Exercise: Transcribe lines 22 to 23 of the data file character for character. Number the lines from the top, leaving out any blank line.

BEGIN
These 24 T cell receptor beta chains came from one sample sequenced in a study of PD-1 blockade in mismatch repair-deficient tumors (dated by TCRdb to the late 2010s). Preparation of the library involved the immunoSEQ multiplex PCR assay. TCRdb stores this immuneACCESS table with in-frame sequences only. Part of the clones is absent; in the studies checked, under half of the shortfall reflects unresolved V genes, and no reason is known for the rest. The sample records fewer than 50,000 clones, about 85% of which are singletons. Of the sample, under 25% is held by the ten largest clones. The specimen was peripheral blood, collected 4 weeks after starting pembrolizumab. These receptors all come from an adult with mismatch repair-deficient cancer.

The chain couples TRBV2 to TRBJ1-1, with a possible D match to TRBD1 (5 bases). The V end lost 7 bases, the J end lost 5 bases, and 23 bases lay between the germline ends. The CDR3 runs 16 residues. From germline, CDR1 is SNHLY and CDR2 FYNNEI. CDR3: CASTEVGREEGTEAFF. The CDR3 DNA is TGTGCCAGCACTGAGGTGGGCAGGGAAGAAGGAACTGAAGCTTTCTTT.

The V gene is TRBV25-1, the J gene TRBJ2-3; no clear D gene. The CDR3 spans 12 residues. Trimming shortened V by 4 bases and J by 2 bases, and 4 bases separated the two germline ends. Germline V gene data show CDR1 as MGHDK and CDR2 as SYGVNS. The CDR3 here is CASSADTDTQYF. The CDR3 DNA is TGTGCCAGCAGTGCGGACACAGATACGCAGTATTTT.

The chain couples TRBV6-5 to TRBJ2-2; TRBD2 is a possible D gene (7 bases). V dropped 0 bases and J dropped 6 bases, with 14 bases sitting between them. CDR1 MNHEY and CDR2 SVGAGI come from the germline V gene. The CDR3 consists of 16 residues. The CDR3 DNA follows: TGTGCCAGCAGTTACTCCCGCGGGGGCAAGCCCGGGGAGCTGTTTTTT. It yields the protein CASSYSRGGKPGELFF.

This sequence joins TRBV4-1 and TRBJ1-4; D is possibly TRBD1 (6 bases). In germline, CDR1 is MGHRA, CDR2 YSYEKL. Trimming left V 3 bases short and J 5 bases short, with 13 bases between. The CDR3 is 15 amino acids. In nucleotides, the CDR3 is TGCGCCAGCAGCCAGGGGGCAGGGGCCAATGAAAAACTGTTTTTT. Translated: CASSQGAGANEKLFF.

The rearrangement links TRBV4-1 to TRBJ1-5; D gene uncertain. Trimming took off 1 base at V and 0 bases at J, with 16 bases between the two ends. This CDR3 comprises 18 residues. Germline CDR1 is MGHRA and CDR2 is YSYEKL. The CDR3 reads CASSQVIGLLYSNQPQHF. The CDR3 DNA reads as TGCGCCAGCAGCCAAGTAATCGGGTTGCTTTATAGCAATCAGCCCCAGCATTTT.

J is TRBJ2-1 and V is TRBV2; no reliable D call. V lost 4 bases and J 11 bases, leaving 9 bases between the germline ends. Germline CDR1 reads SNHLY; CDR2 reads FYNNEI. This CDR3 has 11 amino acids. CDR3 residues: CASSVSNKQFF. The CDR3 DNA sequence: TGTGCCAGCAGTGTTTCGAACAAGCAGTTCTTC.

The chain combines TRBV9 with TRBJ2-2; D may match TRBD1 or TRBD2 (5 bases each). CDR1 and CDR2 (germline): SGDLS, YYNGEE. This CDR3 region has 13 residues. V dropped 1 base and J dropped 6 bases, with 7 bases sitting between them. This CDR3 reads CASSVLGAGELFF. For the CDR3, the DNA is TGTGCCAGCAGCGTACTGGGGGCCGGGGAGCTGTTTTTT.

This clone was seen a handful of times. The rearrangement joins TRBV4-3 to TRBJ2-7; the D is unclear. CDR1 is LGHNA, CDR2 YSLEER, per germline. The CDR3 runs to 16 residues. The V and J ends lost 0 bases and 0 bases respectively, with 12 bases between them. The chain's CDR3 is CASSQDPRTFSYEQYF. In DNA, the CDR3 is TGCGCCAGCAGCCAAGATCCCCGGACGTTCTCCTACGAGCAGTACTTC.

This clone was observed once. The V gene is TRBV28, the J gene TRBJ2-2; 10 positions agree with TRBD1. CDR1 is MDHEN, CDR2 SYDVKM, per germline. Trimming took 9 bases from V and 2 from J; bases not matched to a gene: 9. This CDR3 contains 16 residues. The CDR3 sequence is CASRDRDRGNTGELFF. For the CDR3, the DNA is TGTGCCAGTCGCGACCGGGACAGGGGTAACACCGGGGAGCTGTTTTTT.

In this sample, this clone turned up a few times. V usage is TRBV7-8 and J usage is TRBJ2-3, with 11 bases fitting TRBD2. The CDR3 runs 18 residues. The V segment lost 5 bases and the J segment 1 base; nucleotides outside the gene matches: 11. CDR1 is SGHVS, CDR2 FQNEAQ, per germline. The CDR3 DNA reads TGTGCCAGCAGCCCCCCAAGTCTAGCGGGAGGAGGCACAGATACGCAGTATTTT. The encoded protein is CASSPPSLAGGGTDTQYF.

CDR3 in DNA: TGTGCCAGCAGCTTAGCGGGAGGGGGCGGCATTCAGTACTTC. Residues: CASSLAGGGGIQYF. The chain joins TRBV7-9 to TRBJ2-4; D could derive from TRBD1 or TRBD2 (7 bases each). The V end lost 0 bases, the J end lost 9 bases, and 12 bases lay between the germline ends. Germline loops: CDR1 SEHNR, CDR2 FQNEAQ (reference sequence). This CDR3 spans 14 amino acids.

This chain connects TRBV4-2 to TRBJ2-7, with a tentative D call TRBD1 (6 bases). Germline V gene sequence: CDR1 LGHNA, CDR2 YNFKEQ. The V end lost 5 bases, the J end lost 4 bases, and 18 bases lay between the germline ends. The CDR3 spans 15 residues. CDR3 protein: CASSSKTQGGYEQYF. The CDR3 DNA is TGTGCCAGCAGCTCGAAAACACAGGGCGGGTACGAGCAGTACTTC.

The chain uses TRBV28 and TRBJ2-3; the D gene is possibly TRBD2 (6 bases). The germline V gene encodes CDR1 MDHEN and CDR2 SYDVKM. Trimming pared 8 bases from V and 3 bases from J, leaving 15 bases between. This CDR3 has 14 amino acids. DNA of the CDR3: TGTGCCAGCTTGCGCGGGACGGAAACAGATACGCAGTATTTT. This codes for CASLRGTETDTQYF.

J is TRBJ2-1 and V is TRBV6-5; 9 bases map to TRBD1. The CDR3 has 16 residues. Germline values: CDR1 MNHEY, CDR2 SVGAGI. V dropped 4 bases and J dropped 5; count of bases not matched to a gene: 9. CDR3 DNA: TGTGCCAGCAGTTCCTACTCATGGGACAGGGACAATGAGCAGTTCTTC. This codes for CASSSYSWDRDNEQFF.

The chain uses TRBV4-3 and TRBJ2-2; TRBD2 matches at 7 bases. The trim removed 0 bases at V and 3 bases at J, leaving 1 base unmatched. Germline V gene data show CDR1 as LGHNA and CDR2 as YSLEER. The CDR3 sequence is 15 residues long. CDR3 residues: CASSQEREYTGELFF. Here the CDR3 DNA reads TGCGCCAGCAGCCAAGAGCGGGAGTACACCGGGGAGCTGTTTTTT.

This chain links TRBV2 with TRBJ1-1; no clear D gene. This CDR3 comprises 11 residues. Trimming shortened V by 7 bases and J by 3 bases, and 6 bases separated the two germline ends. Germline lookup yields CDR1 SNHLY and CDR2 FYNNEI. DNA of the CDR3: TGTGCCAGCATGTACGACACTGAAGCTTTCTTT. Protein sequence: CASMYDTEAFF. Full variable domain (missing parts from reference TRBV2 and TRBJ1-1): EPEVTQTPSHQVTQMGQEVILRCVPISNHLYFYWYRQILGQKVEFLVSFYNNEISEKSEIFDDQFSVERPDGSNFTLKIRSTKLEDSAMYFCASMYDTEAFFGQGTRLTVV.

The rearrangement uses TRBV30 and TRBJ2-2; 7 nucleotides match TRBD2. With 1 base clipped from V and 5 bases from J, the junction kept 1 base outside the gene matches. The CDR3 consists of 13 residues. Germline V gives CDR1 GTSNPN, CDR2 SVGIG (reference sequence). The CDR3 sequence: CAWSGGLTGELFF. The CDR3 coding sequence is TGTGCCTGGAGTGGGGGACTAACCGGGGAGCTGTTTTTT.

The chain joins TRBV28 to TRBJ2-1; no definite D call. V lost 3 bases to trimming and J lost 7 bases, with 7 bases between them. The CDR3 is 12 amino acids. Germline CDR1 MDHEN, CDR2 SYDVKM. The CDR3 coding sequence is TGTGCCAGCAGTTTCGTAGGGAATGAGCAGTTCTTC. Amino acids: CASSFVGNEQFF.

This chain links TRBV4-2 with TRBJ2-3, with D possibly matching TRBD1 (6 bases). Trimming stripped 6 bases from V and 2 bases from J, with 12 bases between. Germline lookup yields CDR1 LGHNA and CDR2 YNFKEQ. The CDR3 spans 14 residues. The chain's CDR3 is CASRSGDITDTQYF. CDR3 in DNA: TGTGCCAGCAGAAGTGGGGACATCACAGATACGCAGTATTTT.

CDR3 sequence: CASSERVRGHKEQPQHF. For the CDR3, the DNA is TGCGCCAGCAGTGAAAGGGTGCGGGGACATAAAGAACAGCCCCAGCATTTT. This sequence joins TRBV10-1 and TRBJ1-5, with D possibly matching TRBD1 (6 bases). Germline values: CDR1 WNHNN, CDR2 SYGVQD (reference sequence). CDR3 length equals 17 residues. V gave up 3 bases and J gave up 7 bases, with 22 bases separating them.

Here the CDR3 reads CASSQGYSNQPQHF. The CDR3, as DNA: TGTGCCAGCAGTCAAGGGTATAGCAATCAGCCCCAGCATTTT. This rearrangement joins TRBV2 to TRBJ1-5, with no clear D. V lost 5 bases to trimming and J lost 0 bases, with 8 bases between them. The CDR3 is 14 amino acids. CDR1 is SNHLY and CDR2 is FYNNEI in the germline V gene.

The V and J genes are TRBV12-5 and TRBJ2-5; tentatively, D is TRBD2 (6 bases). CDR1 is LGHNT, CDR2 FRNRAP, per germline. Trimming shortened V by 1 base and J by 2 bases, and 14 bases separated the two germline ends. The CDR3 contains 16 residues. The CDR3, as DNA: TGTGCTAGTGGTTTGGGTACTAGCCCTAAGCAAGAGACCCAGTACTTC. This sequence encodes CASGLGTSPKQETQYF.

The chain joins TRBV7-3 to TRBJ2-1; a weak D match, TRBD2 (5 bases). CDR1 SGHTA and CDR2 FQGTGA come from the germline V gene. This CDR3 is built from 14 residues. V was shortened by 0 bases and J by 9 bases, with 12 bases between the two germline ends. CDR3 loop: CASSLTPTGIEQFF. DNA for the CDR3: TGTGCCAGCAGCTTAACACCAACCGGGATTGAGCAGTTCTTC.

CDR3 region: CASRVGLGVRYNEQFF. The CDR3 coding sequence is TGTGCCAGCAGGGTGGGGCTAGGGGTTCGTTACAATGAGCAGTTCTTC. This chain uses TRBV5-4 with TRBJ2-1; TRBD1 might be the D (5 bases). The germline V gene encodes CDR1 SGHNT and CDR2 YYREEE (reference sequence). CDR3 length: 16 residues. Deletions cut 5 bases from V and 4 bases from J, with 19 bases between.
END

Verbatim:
Here the CDR3 reads CASSQGYSNQPQHF. The CDR3, as DNA: TGTGCCAGCAGTCAAGGGTATAGCAATCAGCCCCAGCATTTT. This rearrangement joins TRBV2 to TRBJ1-5, with no clear D. V lost 5 bases to trimming and J lost 0 bases, with 8 bases between them. The CDR3 is 14 amino acids. CDR1 is SNHLY and CDR2 is FYNNEI in the germline V gene.

The V and J genes are TRBV12-5 and TRBJ2-5; tentatively, D is TRBD2 (6 bases). CDR1 is LGHNT, CDR2 FRNRAP, per germline. Trimming shortened V by 1 base and J by 2 bases, and 14 bases separated the two germline ends. The CDR3 contains 16 residues. The CDR3, as DNA: TGTGCTAGTGGTTTGGGTACTAGCCCTAAGCAAGAGACCCAGTACTTC. This sequence encodes CASGLGTSPKQETQYF.